For the above reason, thousands of users upset with Take-Two’s actions flooded the game’s discussion forums on Steam to leave negative reviews. The impact was such that, during that time, the game went from a favorable user rating to a bittersweet mixed review for the company.
However, this case is not yet over. Rockstar Games commented that it supports the creative manifestations of the people and in 2017 contacted the creator of the mod to solve this problem. But a year later, details of a damages lawsuit emerged that Take-Two filed against the mod’s creator. And so we continue…
The Elder Scrolls V: Skyrim and Steam – Paid Mods
Now we go with The Elder Scrolls V: Skyrim, another game that, for a moment, looked like it was going to reach all the platforms known to man as the good GTA V wants to do. And in the same way, we are going to save introductions on the game, as it is one of the most popular in the last decade.
On this occasion, the furor was not caused by a single developer house, this time there were 2 actors who participated in this episode of review bombing, since Valve was also involved. But we are going by parts, as you know, mods on PC are great, but sometimes a little difficult to digest. For this reason, Valve designed the Workshop as a tool to find and install mods simply and quickly. In this way, it is no accident that the Skyrim Workshop has become one of the most active, since, on PC, Skyrim and Mods go almost hand in hand.
For this reason, the entire Steam community screamed in the sky when Valve announced the introduction of a feature that would allow content creators to receive a payment for their creations. Actually, this feature sounds good, except when you reviewed it in detail and realized that Valve and Bethesda pocketed 75% of the purchase, while the creator of the mod received 25%.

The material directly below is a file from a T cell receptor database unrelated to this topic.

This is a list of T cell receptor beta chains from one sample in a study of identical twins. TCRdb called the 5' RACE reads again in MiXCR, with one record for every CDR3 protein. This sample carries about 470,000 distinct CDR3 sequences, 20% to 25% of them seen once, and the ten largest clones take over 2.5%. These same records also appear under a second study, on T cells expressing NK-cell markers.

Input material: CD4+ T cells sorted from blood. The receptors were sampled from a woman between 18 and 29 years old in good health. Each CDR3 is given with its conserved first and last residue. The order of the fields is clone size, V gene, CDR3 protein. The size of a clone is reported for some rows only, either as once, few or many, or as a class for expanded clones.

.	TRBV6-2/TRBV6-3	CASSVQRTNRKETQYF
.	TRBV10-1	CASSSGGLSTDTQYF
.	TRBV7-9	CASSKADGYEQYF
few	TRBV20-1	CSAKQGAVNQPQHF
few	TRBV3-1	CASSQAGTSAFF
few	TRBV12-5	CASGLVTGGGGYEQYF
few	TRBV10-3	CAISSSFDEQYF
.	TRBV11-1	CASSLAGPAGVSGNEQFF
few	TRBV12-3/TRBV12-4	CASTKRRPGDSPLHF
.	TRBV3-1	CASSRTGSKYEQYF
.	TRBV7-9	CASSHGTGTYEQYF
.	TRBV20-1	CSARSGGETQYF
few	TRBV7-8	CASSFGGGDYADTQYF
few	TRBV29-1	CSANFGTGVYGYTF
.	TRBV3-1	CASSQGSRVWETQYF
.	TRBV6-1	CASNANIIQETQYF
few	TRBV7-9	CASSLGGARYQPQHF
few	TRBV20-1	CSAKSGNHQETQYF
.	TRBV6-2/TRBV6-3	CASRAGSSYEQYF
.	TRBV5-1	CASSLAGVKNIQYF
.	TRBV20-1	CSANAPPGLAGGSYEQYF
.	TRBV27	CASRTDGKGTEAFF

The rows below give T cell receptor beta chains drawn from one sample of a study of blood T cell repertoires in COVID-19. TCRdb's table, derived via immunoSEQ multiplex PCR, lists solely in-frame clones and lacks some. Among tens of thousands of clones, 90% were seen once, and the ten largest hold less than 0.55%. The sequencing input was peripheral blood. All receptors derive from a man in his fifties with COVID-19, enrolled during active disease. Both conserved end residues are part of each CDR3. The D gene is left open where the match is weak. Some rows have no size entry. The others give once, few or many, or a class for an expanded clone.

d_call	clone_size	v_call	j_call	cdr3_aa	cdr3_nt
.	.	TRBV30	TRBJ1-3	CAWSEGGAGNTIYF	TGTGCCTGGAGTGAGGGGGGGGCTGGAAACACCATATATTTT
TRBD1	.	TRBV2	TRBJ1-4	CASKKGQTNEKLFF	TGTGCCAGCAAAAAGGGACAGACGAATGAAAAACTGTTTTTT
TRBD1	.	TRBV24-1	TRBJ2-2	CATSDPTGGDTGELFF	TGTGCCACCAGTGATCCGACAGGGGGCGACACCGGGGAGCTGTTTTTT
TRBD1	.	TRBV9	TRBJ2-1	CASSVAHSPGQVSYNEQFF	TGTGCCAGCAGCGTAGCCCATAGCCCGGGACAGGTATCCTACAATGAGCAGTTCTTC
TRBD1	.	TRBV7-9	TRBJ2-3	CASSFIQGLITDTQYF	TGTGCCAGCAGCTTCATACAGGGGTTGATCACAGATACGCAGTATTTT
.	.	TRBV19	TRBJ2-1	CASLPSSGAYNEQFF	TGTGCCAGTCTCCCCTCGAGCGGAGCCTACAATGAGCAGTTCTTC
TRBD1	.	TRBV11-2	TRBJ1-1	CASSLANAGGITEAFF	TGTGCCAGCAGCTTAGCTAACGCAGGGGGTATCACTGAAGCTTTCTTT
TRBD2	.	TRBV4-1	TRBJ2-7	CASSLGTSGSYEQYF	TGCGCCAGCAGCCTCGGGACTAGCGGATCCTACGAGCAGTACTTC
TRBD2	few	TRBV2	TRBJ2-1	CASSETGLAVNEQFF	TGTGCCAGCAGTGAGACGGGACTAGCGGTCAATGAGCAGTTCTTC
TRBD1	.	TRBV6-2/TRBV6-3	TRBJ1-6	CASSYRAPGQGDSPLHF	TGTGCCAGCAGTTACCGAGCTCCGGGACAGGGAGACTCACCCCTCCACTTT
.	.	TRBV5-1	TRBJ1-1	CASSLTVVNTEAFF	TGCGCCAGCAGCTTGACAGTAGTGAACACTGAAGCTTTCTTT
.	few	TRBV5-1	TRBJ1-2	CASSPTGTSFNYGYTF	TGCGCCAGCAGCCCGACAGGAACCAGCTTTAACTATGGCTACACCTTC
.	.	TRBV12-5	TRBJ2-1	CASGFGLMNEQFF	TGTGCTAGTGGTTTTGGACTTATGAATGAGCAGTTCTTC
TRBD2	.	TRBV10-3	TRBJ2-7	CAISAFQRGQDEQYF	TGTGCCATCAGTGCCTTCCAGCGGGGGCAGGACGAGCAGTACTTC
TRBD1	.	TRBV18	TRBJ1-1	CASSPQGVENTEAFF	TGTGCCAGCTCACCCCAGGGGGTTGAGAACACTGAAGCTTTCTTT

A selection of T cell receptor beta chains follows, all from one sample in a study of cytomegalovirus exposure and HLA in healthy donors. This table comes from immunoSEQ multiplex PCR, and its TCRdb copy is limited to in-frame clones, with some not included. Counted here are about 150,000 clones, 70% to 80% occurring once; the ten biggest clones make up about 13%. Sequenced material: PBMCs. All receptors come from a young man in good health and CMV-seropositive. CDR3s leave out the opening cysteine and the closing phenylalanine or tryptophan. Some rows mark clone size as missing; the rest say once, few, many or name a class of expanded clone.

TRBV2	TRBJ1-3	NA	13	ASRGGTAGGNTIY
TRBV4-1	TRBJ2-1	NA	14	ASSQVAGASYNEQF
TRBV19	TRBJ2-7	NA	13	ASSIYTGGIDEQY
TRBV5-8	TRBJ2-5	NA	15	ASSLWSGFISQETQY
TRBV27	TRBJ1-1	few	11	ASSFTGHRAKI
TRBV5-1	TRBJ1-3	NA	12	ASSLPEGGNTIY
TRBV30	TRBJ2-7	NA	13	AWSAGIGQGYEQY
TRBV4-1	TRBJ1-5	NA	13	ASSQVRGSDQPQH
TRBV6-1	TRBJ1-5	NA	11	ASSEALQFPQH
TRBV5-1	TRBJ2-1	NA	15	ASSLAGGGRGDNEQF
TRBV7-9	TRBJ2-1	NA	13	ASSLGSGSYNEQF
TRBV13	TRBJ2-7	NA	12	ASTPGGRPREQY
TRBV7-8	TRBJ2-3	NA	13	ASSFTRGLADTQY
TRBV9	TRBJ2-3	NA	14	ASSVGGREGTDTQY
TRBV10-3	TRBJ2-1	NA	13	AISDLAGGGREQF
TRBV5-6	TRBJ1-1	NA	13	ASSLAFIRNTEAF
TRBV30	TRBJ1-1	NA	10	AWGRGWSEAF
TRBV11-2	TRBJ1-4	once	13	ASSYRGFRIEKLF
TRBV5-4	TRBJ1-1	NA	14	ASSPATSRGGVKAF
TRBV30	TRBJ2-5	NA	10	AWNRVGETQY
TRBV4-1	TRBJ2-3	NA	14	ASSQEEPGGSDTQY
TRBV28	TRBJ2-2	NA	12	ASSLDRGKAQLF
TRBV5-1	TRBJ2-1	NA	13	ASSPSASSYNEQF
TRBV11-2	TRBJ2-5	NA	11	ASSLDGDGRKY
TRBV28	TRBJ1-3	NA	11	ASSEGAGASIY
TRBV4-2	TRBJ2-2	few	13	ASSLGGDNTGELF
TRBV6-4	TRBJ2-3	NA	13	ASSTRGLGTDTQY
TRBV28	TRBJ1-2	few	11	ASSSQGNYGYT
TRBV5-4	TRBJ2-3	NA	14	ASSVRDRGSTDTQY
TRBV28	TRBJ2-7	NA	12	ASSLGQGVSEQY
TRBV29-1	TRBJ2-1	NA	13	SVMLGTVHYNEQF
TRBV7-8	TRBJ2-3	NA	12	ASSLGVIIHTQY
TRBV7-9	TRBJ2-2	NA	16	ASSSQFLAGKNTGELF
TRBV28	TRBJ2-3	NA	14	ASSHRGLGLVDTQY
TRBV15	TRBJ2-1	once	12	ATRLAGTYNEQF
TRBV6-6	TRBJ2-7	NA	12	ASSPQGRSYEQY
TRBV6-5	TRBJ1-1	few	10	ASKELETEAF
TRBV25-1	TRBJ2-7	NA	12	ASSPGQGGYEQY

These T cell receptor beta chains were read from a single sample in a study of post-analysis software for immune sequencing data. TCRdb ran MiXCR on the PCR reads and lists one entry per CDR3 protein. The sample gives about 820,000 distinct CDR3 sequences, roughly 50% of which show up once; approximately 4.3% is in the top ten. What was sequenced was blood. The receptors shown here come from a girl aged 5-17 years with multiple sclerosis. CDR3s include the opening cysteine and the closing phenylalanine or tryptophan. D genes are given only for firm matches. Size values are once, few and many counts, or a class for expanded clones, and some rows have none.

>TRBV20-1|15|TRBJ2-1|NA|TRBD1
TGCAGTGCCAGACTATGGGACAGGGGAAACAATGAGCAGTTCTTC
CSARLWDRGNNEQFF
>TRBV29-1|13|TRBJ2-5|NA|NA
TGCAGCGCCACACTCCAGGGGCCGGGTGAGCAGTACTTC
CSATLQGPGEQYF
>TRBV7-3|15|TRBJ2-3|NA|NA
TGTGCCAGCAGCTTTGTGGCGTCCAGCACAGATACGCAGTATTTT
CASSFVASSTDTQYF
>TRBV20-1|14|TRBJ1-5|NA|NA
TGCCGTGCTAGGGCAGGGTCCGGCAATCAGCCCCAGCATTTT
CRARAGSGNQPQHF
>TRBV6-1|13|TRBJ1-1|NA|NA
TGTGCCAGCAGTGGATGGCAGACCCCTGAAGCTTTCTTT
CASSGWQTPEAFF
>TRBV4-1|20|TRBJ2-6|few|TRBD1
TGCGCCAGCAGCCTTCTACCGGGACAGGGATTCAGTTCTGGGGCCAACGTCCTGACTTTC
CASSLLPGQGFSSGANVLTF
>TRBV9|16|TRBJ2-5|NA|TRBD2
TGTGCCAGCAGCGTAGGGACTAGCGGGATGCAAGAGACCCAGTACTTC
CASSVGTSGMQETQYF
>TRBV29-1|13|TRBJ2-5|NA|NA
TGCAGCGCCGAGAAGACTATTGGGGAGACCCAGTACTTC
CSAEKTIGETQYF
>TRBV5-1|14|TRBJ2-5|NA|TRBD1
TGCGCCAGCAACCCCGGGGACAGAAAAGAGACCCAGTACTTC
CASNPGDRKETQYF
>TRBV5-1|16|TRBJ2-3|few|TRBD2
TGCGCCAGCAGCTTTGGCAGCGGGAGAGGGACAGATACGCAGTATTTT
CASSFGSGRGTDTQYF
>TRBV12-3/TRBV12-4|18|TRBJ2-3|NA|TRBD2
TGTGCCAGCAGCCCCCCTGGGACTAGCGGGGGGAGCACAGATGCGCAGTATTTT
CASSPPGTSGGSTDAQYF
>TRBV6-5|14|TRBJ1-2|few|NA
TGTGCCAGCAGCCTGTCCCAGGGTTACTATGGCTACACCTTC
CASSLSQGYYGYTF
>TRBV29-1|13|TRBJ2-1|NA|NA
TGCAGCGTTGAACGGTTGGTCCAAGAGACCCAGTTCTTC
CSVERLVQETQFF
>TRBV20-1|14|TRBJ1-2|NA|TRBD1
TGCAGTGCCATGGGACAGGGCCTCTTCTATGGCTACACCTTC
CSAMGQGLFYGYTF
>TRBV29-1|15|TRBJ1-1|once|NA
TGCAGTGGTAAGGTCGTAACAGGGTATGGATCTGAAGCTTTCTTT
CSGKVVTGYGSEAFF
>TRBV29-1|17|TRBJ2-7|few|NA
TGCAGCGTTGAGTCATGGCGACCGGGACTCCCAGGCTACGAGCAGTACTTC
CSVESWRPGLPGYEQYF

The problem was not the money, it was the folly of wanting to capitalize on the passion of the community. For years, rather decades, user modifications have always been free and the result of the passionate work of a handful of players who gladly share it with others. Because of this, many believed that adding money to the equation is to smash the spirit of PC modding.
As usual, the community organized to give their point of view on the subject and creatively, for example, they created a mod that they added to a beggar named Beth, who begged money in the town for no apparent reason, and of course They left thousands of negative reviews on Steam.
And in less than 5 days, both Valve and Bethesda retracted the paid mods on Steam. And if you thought Bethesda had learned the lesson, well you’re wrong, because later I would introduce the Creation Club, which is a system for monetizing mods, and some very ugly mods. But that is another story.
Warcraft III: Reforged – Broken Game
Now we follow a more recent one: WarCraft III: Reforged, which would be a Remake of one of the most beloved and important RTS in the history of the genre, and that would restore the glory of the game and raise it to new levels, in the same way that the StarCraft: Brood War remake did a couple of years ago.
But as we know, it did not happen that way. Warcraft III: Reforged became one of Blizzard’s lowest-rated games in its entire celebrated developer history. And the reasons, this time are superfluous.
As you know, Warcraft III: Reforged was announced at BlizzCon and from the beginning it was said that it would be a great aesthetic change in order to tie it with World of Warcraft. In addition, it was discussed that many of the key moments of the game would be totally modified to add a cinematic touch of quality never seen before, among many other things, such as an improved graphical interface which was postponed until after launch.